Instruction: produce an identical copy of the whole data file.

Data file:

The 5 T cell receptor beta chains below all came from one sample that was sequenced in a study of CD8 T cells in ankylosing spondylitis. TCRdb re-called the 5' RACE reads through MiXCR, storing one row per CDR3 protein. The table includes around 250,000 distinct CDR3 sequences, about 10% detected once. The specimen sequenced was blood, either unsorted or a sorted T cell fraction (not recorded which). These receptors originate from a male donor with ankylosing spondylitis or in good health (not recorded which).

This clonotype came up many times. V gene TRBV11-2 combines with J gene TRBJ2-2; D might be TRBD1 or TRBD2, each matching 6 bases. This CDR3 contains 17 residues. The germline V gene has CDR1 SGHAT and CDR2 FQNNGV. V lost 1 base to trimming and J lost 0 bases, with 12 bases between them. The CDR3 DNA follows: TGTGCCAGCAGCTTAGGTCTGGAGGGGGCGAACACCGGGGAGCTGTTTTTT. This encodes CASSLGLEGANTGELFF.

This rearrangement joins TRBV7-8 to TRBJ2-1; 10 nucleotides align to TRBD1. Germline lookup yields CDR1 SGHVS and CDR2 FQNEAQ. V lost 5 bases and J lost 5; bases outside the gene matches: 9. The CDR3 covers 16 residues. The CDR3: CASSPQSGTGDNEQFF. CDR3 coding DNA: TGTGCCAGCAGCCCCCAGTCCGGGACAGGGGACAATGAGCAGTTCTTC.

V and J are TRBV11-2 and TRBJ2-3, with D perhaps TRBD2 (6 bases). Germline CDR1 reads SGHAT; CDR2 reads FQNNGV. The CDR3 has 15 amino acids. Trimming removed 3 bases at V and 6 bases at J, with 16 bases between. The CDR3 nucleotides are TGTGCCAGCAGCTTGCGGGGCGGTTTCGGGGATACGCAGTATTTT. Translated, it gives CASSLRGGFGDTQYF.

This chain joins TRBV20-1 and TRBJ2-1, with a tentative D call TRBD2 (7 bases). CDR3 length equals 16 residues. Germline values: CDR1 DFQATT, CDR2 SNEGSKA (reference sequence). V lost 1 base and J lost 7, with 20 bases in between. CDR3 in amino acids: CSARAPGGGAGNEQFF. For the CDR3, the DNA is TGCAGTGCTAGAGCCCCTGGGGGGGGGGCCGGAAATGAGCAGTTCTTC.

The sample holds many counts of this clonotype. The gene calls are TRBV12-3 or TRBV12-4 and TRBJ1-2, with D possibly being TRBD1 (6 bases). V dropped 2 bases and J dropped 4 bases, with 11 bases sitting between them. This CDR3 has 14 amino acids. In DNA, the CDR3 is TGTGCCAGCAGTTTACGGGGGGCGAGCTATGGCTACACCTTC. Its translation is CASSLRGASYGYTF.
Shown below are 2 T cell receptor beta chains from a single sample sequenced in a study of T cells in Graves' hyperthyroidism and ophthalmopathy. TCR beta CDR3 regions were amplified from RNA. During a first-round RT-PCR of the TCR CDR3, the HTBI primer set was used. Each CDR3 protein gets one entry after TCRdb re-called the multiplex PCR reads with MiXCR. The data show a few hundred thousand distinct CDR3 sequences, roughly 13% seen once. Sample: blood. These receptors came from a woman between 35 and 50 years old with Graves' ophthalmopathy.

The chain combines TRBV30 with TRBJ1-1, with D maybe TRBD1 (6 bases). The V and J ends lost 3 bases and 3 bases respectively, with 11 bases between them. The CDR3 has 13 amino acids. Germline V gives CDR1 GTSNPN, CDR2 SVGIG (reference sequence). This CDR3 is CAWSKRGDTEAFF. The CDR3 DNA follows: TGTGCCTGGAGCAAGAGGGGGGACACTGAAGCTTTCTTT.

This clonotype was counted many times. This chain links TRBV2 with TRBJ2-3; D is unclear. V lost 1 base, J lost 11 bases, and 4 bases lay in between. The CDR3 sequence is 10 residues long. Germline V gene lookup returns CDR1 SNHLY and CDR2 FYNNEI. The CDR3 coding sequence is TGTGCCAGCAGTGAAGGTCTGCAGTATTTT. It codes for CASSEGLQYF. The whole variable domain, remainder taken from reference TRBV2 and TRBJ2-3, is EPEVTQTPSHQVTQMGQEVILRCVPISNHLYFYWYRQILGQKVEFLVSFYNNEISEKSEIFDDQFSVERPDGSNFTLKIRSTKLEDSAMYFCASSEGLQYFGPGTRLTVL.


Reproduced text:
The 5 T cell receptor beta chains below all came from one sample that was sequenced in a study of CD8 T cells in ankylosing spondylitis. TCRdb re-called the 5' RACE reads through MiXCR, storing one row per CDR3 protein. The table includes around 250,000 distinct CDR3 sequences, about 10% detected once. The specimen sequenced was blood, either unsorted or a sorted T cell fraction (not recorded which). These receptors originate from a male donor with ankylosing spondylitis or in good health (not recorded which).

This clonotype came up many times. V gene TRBV11-2 combines with J gene TRBJ2-2; D might be TRBD1 or TRBD2, each matching 6 bases. This CDR3 contains 17 residues. The germline V gene has CDR1 SGHAT and CDR2 FQNNGV. V lost 1 base to trimming and J lost 0 bases, with 12 bases between them. The CDR3 DNA follows: TGTGCCAGCAGCTTAGGTCTGGAGGGGGCGAACACCGGGGAGCTGTTTTTT. This encodes CASSLGLEGANTGELFF.

This rearrangement joins TRBV7-8 to TRBJ2-1; 10 nucleotides align to TRBD1. Germline lookup yields CDR1 SGHVS and CDR2 FQNEAQ. V lost 5 bases and J lost 5; bases outside the gene matches: 9. The CDR3 covers 16 residues. The CDR3: CASSPQSGTGDNEQFF. CDR3 coding DNA: TGTGCCAGCAGCCCCCAGTCCGGGACAGGGGACAATGAGCAGTTCTTC.

V and J are TRBV11-2 and TRBJ2-3, with D perhaps TRBD2 (6 bases). Germline CDR1 reads SGHAT; CDR2 reads FQNNGV. The CDR3 has 15 amino acids. Trimming removed 3 bases at V and 6 bases at J, with 16 bases between. The CDR3 nucleotides are TGTGCCAGCAGCTTGCGGGGCGGTTTCGGGGATACGCAGTATTTT. Translated, it gives CASSLRGGFGDTQYF.

This chain joins TRBV20-1 and TRBJ2-1, with a tentative D call TRBD2 (7 bases). CDR3 length equals 16 residues. Germline values: CDR1 DFQATT, CDR2 SNEGSKA (reference sequence). V lost 1 base and J lost 7, with 20 bases in between. CDR3 in amino acids: CSARAPGGGAGNEQFF. For the CDR3, the DNA is TGCAGTGCTAGAGCCCCTGGGGGGGGGGCCGGAAATGAGCAGTTCTTC.

The sample holds many counts of this clonotype. The gene calls are TRBV12-3 or TRBV12-4 and TRBJ1-2, with D possibly being TRBD1 (6 bases). V dropped 2 bases and J dropped 4 bases, with 11 bases sitting between them. This CDR3 has 14 amino acids. In DNA, the CDR3 is TGTGCCAGCAGTTTACGGGGGGCGAGCTATGGCTACACCTTC. Its translation is CASSLRGASYGYTF.
Shown below are 2 T cell receptor beta chains from a single sample sequenced in a study of T cells in Graves' hyperthyroidism and ophthalmopathy. TCR beta CDR3 regions were amplified from RNA. During a first-round RT-PCR of the TCR CDR3, the HTBI primer set was used. Each CDR3 protein gets one entry after TCRdb re-called the multiplex PCR reads with MiXCR. The data show a few hundred thousand distinct CDR3 sequences, roughly 13% seen once. Sample: blood. These receptors came from a woman between 35 and 50 years old with Graves' ophthalmopathy.

The chain combines TRBV30 with TRBJ1-1, with D maybe TRBD1 (6 bases). The V and J ends lost 3 bases and 3 bases respectively, with 11 bases between them. The CDR3 has 13 amino acids. Germline V gives CDR1 GTSNPN, CDR2 SVGIG (reference sequence). This CDR3 is CAWSKRGDTEAFF. The CDR3 DNA follows: TGTGCCTGGAGCAAGAGGGGGGACACTGAAGCTTTCTTT.

This clonotype was counted many times. This chain links TRBV2 with TRBJ2-3; D is unclear. V lost 1 base, J lost 11 bases, and 4 bases lay in between. The CDR3 sequence is 10 residues long. Germline V gene lookup returns CDR1 SNHLY and CDR2 FYNNEI. The CDR3 coding sequence is TGTGCCAGCAGTGAAGGTCTGCAGTATTTT. It codes for CASSEGLQYF. The whole variable domain, remainder taken from reference TRBV2 and TRBJ2-3, is EPEVTQTPSHQVTQMGQEVILRCVPISNHLYFYWYRQILGQKVEFLVSFYNNEISEKSEIFDDQFSVERPDGSNFTLKIRSTKLEDSAMYFCASSEGLQYFGPGTRLTVL.